Pet Hates: The Devil’s Demand (or Direct Debit)

When I took out a contract with my existing mobile ‘phone company, I was told that I could have the package I wanted only on condition that I paid for it by direct debit.  No, a standing order was not acceptable.  Nor payment upon receipt of the bill.

 

My landline provider charges me an extra fee, every month, as a form of penalty for not paying by direct debit.  Every year, I have to pay for my television licence upfront, because the only payment in installments they accept, is through direct debit.  Again, they do not accept a standing order.  It is almost impossible to take out a magazine subscription, and spread you payments, unless you set up a direct debit.

 

Just in case there is anyone left out there, who does not know the difference between a standing order and a direct debit (I found out – the hard way – only a few years ago) – or calls them something else in another country, here it is, in a nutshell:

 

A Standing Order: You instruct your bank to make regular payments from your account to a third party.  The transfers remain under your control.  In case of any mishap, the bank should be able to fix it.

 

A Direct Debit: You give a third party your bank details and grant them permission to help themselves to an agreed some of money.  You thereby hand over control of your money to this third party.  If anything goes askew, the bank is powerless to do anything, since you have willingly relinquished control to someone else.

 

 

Companies bully you into paying them by direct debit because that gives them the guarantee that they will get their money.  I cannot help but read, in this attitude, the implication that they do not trust you to settle your bills for their service promptly and accurately.

 

And yet, you are expected to trust blindly that they will provide you with faultless service.

 

There is often a sentence in the magnifying glass requiring section of many agreements (for example, with a telephone or broadband supplier), which stipulates that the company does not guarantee uninterrupted service.  Strangely, the customer cannot, however, add to this contract the proviso that payment will be withheld or the amount altered in the event that service should prove unsatisfactory.  In fact, another aberration, in an economic system in which the purchaser’s power is rapidly waning, is that the Law should allow telephone companies to lock you into a minimal eighteen-month contract.  Of course, they have got you over a barrel.  They know that you need a mobile ‘phone, or whatever else it is that the 21st Century Westerner cannot live without.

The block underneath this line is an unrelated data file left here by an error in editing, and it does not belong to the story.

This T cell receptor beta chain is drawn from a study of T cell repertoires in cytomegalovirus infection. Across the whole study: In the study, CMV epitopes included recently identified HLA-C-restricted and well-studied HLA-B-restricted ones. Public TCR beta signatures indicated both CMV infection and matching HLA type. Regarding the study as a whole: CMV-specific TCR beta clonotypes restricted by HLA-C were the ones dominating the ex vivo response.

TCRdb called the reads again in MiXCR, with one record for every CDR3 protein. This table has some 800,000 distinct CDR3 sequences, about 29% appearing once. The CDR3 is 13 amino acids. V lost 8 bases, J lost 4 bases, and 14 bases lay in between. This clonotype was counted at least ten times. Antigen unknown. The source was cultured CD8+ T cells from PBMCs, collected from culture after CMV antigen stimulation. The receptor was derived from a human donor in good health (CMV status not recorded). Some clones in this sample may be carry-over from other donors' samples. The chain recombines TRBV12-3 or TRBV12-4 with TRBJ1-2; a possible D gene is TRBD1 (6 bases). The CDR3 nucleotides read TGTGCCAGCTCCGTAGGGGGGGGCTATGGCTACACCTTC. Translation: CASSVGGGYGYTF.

We, customers are no longer the free agents.  We are the beggars who become the willing slaves of the very organisations which are supposed to serve us.  This brings back to mind the tribute-demanding dragons of Mediaeval legends and lays.

 

As far as little me is concerned, I persist in my refusal to set up direct debits wherever I can.  I resent the companies’ suggestion that I am either a crook who will not pay, or a scatterbrain who will forget to pay.  If I am expected to trust the company’s honesty and integrity, then the company should, in return, trust me to pay the bills.

 

Otherwise, the relationship strikes me as somewhat unequal.

 

© Scribe Doll

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2 Responses to Pet Hates: The Devil’s Demand (or Direct Debit)

  1. simon roberts says:

    Sort of related but, anyway, worth sharing. On the strength of an article in ‘The Guardian’ I’d ordered some charity Christmas cards – handcrafted affairs from a Bangladeshi community ( oh, yes, very ‘Guardian’! ) from their Windsor-based supplier. The cards arrived pronto ( and very attractive they are too ) followed by an emailed request for payment by cheque. Notice the order of events, people: order, supply, request for payment. How refreshing ( how Heineken ).

  2. adrian hallchurch says:

    If every customer was like you, Scribedoll, then they wouldn’t have needed to invent the direct debit – but then, we wouldn’t need locks on our doors, either!

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